Health and wellbeing · Islam

Keeping Physically Healthy

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Maleeha Mansur, Hayes

There is no doubt about the importance of physical health, not least to reduce the risk of developing various diseases. Keeping physically healthy is a means of enhancing one’s emotional well being, confidence, longevity and of course, fighting off illness. But, is there a role for religion in guiding us about physical health?

As described by Chaudhry Muhammad Zafrulla Khan sahib, ‘a beautiful body is a blessing from Allah (God) and the Holy Prophet of Islam (may the peace and blessings of Allah be upon him) used to show his gratitude to Allah for giving him a beautiful and pleasing body. Whenever the Holy Prophet (may the peace and blessings of Allah be upon him) saw his face in a mirror, he used to pray, “O Lord! Make my nature as pleasing as my body.” It shows that in religious matters, the human body is not an inferior thing. Without the body, you cannot have a spiritual life. It is true that the body is like a container and the soul is what is placed in that container. The body is only like a husk and the soul is a kernel. If we carefully analyse, we can see that if you break any container then the contents will spill. The soul and the body are also associated in this way and any damage to the body will affect the soul. According to the commandment of Allah the Almighty, whilst it is important to take care of your soul, it is equally important to look after your body. According to Islam, if a person deliberately adopts a lifestyle which results in his death, then he is a murderer and guilty of his own murder.’i

Physical health constitutes two predominant parts, diet and exercise.

For one’s diet, most people have come across the concept of the healthy diet plate as a guide for the proportion of fruit, vegetables, protein, dairy and carbohydrates we should be consuming. However, recent guidance has shifted to the importance also of quantity. An intuitive means of measuring proportions based on one’s hands has recently been proposed by the British Nutrition Foundation. The Holy Prophet (may the peace and blessings of Allah be upon him), has so beautifully addressed this with great clarity 1400 years ago. He said, “no man fills a vessel worse than his stomach. A few mouthfuls that would suffice to keep his back upright are enough for a man, but if he must eat more, then he should fill one-third with food, one-third with drink and leave one-third for easy breathing.”ii

As women, when it come to a healthy diet, we have a crucial role. Not only do we decide the type of food our families eat, but the food tendencies and habits that we instil in our children will be with them for life. Thus, we hold a heavy responsibility in shaping the health of our future generations.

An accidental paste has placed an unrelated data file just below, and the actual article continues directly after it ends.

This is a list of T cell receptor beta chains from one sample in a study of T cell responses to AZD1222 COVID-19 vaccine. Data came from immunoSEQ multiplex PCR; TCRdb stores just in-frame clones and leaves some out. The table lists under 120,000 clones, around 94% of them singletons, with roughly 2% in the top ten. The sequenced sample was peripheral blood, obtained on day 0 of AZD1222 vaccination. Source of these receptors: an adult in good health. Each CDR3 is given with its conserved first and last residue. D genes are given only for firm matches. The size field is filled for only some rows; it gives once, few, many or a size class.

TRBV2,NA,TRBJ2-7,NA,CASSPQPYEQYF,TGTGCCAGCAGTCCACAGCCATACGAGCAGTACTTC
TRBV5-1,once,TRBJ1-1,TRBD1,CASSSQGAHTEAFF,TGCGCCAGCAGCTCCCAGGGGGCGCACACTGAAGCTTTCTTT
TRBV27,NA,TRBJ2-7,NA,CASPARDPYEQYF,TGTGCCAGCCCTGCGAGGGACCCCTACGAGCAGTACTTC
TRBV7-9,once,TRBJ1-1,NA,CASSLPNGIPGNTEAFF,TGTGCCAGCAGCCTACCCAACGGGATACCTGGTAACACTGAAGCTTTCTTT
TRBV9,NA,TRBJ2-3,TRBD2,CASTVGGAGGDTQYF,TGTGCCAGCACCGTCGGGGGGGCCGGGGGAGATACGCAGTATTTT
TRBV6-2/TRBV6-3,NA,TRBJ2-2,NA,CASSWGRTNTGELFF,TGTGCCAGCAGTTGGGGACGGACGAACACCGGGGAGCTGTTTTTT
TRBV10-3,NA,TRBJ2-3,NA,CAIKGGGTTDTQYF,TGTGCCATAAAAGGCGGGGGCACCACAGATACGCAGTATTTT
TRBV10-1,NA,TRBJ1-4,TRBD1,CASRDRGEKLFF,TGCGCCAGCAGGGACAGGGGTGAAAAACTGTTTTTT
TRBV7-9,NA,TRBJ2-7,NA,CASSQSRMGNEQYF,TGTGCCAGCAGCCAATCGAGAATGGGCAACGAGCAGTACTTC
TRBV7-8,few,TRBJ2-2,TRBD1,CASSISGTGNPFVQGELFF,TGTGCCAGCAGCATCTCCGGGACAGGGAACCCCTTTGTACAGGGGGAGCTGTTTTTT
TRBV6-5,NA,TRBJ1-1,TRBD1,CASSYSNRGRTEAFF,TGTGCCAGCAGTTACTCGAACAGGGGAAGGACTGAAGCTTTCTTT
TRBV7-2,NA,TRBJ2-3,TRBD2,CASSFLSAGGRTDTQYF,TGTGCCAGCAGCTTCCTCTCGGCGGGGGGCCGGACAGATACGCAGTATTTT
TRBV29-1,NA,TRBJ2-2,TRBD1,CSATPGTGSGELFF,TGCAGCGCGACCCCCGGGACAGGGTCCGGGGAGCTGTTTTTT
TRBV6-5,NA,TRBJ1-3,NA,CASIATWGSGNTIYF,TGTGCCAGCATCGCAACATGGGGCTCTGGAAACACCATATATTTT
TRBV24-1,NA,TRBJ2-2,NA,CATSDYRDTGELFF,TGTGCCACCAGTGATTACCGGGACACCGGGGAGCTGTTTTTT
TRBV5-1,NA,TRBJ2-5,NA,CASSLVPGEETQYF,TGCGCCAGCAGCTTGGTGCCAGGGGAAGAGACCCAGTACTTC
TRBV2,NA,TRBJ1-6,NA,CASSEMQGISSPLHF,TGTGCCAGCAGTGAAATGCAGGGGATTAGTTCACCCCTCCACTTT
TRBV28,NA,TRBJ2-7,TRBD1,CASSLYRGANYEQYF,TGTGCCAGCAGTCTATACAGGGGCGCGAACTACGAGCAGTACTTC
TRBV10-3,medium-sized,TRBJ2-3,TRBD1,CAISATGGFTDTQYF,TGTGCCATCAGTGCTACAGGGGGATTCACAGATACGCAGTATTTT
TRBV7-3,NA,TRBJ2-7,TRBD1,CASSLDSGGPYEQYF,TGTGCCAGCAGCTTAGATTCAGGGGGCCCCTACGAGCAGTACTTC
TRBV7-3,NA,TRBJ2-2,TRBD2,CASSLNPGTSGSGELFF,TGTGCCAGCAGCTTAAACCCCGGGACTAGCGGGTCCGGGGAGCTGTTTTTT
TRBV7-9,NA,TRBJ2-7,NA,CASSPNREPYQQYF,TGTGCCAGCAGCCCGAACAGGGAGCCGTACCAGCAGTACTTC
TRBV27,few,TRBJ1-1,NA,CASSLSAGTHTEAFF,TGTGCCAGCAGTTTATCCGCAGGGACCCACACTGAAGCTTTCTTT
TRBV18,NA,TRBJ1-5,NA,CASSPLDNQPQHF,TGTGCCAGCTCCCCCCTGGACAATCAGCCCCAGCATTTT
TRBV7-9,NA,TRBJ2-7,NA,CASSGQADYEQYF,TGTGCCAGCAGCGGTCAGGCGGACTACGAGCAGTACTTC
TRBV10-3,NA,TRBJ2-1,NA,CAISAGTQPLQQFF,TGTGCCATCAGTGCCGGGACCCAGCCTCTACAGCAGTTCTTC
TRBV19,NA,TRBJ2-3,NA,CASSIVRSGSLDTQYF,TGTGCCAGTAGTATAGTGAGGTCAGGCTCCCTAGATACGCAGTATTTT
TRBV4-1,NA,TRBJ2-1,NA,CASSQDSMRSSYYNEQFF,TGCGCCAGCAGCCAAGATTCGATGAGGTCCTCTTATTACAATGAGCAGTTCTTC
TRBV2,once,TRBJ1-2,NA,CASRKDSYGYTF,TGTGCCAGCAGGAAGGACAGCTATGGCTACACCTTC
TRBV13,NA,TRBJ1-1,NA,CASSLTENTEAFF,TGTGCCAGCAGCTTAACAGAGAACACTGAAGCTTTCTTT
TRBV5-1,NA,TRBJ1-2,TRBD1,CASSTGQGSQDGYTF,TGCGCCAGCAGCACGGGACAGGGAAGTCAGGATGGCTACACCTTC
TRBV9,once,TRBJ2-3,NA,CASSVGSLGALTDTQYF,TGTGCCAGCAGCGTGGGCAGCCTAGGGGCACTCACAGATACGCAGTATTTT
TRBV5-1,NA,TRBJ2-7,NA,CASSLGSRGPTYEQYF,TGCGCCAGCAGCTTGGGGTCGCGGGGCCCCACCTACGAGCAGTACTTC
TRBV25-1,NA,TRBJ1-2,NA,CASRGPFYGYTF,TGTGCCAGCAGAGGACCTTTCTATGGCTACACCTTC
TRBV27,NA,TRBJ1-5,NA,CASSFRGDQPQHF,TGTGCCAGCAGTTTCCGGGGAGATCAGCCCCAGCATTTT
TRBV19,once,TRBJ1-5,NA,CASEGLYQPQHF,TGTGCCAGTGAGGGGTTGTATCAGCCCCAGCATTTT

As for exercise, most people have had run-ins with some sort of gym membership, but mostly to temporary effect. With the example of the Holy Prophet (may the peace and blessings of Allah be upon him) Islam has presented a beautiful model of how to incorporate exercise into one’s life sustainably. Firstly, with the five daily prayers, Muslims go through various postures giving effective physical exercise to many muscle groups. Secondly, from the example of the Holy Prophet (may the peace and blessings of Allah be upon him), we know that he ‘used to work with his own hands and this was the practice of his companions as well.’iii This habit distances ones from laziness, making one alert and in the habit of hard work. Thirdly, we often hear that walking is the best exercise, in this regard, a companion of the Holy Prophet (may the peace and blessings of Allah be upon him) related that ‘I have never seen anyone walk faster than the Holy Prophet Muhammad (may the peace and blessings of Allah be upon him). It seemed as if the earth was folding underneath him. We would become tired when walking with him, but there would be no signs of fatigue on him. He did not walk with his head held high, and he would keep his gaze low.’iv

Within the Ahmadiyya Muslim Community, a whole department is committed to looking after the physical health and well being of members. The community holds regular charity challenge marathons enabling us to raise funds for local charitable causes whilst maintaining our physical health. Islam truly is a universal religion that, not only caters for religious needs but provides guidance on every aspect of the life and society.

i Steps to Exercise by Hazrat Mirza Tahir Ahmad (rh), page 12
ii Tirmidhī
iii Steps to Exercise by Hazrat Mirza Tahir A Steps to Exercise by Hazrat Mirza Tahir Ahmad (rh), page 12 hmad (rh), page 32
iv Shuma’ile Tirmadhi Babma ja’ fi Mashiyyate Rasullullahsa, Muhammadsa the Perfect Man by Hafiz Muzaffar Ahmad, page 17

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Health and wellbeing

A Peaceful Mind

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Dr Sarah Waseem, London